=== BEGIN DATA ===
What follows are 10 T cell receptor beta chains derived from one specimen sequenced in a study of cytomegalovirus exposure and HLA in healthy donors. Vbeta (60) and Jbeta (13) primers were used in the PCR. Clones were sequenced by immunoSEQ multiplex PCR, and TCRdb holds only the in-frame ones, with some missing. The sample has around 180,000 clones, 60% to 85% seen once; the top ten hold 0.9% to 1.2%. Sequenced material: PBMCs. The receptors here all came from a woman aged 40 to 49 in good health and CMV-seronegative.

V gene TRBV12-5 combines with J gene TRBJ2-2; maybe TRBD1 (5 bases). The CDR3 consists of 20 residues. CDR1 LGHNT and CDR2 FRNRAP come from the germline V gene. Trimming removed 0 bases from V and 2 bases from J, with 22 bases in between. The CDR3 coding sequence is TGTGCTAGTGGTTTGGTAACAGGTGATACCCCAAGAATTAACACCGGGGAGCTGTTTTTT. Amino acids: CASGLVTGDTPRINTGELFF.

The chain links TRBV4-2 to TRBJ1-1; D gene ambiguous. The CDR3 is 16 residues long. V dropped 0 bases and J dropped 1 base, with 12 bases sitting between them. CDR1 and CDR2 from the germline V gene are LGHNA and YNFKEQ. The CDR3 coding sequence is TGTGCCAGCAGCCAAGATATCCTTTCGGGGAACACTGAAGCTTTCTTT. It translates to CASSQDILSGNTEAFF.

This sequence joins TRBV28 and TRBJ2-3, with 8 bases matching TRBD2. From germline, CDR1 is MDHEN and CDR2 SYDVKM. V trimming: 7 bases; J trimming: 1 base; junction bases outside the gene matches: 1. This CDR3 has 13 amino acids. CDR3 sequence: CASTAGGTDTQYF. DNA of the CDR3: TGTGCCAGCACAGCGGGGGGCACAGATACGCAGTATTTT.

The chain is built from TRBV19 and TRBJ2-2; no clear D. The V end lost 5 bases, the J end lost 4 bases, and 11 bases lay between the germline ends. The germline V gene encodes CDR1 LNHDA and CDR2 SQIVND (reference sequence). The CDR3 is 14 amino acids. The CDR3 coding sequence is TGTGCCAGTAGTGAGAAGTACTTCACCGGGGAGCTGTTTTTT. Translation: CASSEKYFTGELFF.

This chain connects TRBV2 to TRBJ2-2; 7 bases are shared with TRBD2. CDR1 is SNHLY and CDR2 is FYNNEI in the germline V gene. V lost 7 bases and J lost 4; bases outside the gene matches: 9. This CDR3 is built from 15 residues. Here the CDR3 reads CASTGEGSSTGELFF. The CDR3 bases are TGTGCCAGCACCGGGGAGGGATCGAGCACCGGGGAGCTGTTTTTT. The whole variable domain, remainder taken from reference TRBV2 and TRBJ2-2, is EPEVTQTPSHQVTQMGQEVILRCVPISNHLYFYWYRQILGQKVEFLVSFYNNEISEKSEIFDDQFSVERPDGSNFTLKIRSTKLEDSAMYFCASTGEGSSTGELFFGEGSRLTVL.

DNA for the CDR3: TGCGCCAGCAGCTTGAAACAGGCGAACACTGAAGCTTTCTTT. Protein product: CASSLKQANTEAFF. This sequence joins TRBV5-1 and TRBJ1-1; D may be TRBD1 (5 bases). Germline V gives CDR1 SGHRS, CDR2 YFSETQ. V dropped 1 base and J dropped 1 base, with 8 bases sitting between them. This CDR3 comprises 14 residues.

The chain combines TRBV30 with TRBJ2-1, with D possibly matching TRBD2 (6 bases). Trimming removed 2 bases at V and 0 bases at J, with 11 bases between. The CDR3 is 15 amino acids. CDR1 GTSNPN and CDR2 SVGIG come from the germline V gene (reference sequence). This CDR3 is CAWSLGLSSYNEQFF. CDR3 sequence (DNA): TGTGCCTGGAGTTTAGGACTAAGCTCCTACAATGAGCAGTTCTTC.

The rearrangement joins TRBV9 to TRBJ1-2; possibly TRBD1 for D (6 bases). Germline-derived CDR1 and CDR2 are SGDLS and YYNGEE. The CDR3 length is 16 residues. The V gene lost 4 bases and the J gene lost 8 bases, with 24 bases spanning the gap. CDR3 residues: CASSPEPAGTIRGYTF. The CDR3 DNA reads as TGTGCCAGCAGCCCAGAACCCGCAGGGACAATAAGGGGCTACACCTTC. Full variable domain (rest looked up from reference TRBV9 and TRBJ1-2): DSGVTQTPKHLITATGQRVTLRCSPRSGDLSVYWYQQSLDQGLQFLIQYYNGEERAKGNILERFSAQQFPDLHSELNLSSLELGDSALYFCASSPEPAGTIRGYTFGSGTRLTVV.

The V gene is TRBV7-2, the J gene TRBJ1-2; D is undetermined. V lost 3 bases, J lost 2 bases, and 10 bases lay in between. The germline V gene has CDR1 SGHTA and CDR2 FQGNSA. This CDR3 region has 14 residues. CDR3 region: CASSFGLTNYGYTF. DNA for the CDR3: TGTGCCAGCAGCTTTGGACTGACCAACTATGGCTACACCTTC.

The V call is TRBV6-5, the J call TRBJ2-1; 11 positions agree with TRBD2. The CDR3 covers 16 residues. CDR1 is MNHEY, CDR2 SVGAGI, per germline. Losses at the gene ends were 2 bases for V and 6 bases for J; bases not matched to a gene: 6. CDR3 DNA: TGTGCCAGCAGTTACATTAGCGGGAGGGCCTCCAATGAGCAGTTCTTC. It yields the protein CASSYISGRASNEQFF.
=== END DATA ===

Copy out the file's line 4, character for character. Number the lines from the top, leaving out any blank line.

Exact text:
This sequence joins TRBV28 and TRBJ2-3, with 8 bases matching TRBD2. From germline, CDR1 is MDHEN and CDR2 SYDVKM. V trimming: 7 bases; J trimming: 1 base; junction bases outside the gene matches: 1. This CDR3 has 13 amino acids. CDR3 sequence: CASTAGGTDTQYF. DNA of the CDR3: TGTGCCAGCACAGCGGGGGGCACAGATACGCAGTATTTT.